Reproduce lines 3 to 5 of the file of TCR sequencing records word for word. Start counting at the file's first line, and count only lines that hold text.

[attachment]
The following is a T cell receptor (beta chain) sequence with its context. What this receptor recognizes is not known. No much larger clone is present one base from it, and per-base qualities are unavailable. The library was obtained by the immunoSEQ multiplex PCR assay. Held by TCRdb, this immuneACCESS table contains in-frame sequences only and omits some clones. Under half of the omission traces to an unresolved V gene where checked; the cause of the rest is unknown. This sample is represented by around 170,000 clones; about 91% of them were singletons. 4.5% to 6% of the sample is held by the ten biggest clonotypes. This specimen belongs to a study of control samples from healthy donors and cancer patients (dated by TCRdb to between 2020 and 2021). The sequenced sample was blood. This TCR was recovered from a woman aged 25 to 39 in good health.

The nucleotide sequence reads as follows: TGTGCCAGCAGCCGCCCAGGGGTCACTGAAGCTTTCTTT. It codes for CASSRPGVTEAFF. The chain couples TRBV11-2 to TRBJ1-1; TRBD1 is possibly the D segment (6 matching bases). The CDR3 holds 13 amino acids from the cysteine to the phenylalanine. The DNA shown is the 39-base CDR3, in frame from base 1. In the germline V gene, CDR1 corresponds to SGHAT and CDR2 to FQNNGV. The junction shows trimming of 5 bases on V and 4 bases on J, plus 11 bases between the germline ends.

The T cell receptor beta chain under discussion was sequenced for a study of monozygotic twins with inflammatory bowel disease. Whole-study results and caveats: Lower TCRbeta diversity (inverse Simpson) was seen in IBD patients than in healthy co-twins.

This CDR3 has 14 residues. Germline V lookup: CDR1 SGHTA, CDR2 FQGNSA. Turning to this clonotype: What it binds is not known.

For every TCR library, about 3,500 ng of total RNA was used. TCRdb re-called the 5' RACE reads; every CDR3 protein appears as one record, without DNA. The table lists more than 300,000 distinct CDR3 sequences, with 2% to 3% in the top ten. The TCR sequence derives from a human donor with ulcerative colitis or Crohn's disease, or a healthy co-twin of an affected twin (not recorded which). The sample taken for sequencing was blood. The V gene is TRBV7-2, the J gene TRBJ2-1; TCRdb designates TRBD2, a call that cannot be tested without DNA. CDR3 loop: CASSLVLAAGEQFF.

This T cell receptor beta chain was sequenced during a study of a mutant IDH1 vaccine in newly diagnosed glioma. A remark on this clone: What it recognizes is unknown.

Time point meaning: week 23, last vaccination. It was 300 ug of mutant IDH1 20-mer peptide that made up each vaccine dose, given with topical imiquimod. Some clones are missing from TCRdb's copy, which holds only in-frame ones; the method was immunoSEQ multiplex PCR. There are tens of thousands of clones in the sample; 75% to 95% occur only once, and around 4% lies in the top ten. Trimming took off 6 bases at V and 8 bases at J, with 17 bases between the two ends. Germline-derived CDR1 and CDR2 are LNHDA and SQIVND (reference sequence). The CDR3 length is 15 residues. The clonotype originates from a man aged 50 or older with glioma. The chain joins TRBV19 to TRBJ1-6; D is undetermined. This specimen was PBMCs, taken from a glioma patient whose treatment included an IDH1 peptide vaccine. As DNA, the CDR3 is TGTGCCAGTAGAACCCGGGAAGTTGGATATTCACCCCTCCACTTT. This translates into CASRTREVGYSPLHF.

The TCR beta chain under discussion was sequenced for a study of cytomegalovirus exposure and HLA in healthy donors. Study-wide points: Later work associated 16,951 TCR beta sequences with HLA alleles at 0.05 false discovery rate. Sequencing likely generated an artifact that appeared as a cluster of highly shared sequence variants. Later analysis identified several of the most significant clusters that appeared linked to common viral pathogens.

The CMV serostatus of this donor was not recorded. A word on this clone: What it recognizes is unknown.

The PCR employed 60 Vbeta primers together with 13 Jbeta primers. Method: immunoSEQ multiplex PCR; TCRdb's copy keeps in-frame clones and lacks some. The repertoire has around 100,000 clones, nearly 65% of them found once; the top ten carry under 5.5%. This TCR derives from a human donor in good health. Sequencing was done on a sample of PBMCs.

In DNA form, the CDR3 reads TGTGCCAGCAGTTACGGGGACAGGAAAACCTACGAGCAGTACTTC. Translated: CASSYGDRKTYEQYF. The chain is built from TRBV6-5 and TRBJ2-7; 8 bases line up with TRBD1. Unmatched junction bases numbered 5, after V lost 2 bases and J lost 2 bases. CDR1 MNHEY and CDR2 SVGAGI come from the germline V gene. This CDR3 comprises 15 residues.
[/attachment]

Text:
The T cell receptor beta chain under discussion was sequenced for a study of monozygotic twins with inflammatory bowel disease. Whole-study results and caveats: Lower TCRbeta diversity (inverse Simpson) was seen in IBD patients than in healthy co-twins.

This CDR3 has 14 residues. Germline V lookup: CDR1 SGHTA, CDR2 FQGNSA. Turning to this clonotype: What it binds is not known.

For every TCR library, about 3,500 ng of total RNA was used. TCRdb re-called the 5' RACE reads; every CDR3 protein appears as one record, without DNA. The table lists more than 300,000 distinct CDR3 sequences, with 2% to 3% in the top ten. The TCR sequence derives from a human donor with ulcerative colitis or Crohn's disease, or a healthy co-twin of an affected twin (not recorded which). The sample taken for sequencing was blood. The V gene is TRBV7-2, the J gene TRBJ2-1; TCRdb designates TRBD2, a call that cannot be tested without DNA. CDR3 loop: CASSLVLAAGEQFF.